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MAKING the CUPOLA and WUNDERKAMMER

DeepSurface

Exhibition view of COATS! SEOUL
Exhibition design by Migliore+Serveto Architects at DDP (Dongdaemun Design Plaza)
Photo by Jae Young Park





DeepSurface


DESIGNING the SPACE

Milan based Migliore+Servetto Architects designed a unique space for the Max Mara Coats! Seoul exhibition at the centre of Art Hall 1 in Zaha Hadid's DDP. As seen in the diagram below, a cupola that was 20 metres in diameter was set in the middle, supported by seven irregular shaped rooms, called Wunderkammer, that represented the seven decades of Max Mara’s history and heritage.
I was commissioned to express my interpretation of the exhibition's theme to highlight Max Mara's heritage with my digital-spatial projection onto the huge fulldome ceiling. This gigantic fulldome projection, situated in the centre of the exhibition space, enveloped the audience, offering a piazza that connected the heritage of the brand and contemporary viewers with a digital perspective.



DeepSurface

Exhibition diagram of COATS! SEOUL designed by Migliore+Serveto Architects
Courtesy of Migliore+Servetto Architects
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Time lapse video of making the structure

My project started with my visit to Reggio Emilia, where Max Mara's HQ, factory, archive and Maramotti Collezione reside. I was mesmerized by their efforts to maintain the heritage and quality of the brand. For them, it is not about the objects, but about human history: the Maramotti family, who founded the brand; Reggio Emilia; about men and women's fashion in the past, present and future. It is alive and breathing.



Inspirations from Reggio Emilia
Building the Concept


Depth and surface are contradictory notions. However, after my in-depth investigation of Max Mara's coats, I found that they could coexist in this type of garment. I remember vividly being in the factory and watching the exceptional process of making a coat from start to finish. T his experience led to the development of the overarching concept of my fulldome projection piece, entitled “Deep Surface.” The starting point for the exhibition, the concept of the perfect coat, which ‘combines the idea of surfaces, from the way the fabric folds, to the way it meets the skin, and sits on the body.’ The dome itself also reflects the sensation of being wrapped in a coat. ‘It’s an environment that really immerses the human body.’ ( quote from the interview with Wallpaper* Magazine, UK )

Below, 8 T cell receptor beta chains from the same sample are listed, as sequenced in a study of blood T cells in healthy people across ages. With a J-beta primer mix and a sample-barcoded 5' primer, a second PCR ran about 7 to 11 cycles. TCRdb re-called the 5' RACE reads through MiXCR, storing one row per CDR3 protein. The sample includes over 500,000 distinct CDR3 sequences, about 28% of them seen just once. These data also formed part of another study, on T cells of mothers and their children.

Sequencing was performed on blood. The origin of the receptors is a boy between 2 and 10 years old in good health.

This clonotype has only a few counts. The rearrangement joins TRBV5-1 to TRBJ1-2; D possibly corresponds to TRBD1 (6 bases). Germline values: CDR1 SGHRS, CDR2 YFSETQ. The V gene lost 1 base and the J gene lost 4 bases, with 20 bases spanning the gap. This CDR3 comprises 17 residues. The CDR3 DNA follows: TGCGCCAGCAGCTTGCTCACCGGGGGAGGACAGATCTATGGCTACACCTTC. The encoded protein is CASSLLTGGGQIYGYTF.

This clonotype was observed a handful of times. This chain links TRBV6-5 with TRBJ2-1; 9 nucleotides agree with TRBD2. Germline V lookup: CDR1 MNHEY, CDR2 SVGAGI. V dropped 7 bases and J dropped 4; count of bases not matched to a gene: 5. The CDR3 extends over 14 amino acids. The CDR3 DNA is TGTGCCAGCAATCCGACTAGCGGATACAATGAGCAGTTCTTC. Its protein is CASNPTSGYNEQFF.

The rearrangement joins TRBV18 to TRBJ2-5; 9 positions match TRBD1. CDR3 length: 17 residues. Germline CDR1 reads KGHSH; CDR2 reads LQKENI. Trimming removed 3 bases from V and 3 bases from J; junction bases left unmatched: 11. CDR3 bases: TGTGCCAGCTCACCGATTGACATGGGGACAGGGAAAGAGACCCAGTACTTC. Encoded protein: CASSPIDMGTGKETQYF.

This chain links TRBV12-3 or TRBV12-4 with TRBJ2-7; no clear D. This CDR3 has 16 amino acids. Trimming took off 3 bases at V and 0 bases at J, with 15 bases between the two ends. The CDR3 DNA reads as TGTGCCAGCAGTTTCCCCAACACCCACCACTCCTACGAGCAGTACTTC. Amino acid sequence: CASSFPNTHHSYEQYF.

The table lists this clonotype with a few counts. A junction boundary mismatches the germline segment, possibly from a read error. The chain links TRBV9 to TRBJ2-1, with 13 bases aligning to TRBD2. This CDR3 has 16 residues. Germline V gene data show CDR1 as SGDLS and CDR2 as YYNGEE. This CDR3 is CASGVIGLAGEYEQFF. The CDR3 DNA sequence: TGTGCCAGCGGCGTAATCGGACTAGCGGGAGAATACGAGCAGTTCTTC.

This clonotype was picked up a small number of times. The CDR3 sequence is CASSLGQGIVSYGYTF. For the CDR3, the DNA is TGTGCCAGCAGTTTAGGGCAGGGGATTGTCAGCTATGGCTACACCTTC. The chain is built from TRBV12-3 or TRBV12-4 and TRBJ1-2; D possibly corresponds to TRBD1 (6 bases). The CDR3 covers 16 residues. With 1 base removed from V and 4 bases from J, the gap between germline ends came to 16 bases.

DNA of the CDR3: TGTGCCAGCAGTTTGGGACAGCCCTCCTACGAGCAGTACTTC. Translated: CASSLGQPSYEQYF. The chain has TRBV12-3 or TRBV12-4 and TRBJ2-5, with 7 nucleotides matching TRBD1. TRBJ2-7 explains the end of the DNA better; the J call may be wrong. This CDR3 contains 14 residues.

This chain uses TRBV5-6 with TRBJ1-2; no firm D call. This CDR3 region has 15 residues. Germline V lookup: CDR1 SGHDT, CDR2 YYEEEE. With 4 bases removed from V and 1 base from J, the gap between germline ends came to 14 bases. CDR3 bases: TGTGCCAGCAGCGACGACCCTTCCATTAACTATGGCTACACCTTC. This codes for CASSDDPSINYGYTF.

At the same time, dome space was both a surface for my projection and an environment with depth, as the striking dome towered 13 metres high over a large piazza. The dome space enveloped and completely immersed the visitors as coats wrap the human body. Eventually, I found the notions of coat and dome overlapped, a concept that offered me an inspirational background with which to begin.


DeepSurface

Concept map for Deep Surface © Yiyun Kang




Insiprations for Deep Surface




Through this large-scale fulldome projection piece, I attempted to investigate how "Deep Surface" is not an oxymoron. However, every step was quite challenging because in a dome structure, everything needed to be spherised: the moving image, narrative, viewing engagement, etc. Also, there was no absolute directional view, such as up and down, or east and west. The way the viewer engaged with the moving image was completely different from the conventional proscenium viewing relationship as the fulldome structure surrounded the viewer instead.
The exhibition was also unique in that it invited viewers to navigate the space at will. There was neither a single entrance/exit, nor directional linear pathway. Visitors could use seven different entrance/exit spaces. Thus, they could see the seven Wunderkammer rooms in chronological order, or they could design their own itinerary. Therefore, the cupola space played a central role by providing a piazza that connected the seven rooms as part of the visitor’s itinerary.




DeepSurface

Navigational pathway of Deep Surface © Yiyun Kang




The fulldome projection was a navigational part of the space that responded to its design. Visitors could watch the fulldome projection by lying down on the sofa installed in the middle of the piazza, walking around the space or by sitting down on the floor, as they preferred.
At the same time, I attempted to give life to the static volume of the dome structure by adding a dynamic, pulsating narrative that was inspired by the ‘alive’ heritage of Max Mara so that it could be a real piazza, a centre of circulation for the exhibition. It opened up a dialogue between the notions of historical and contemporary, object and non-object as well as surface and depth.


Concept images for Deep Surface © Yiyun Kang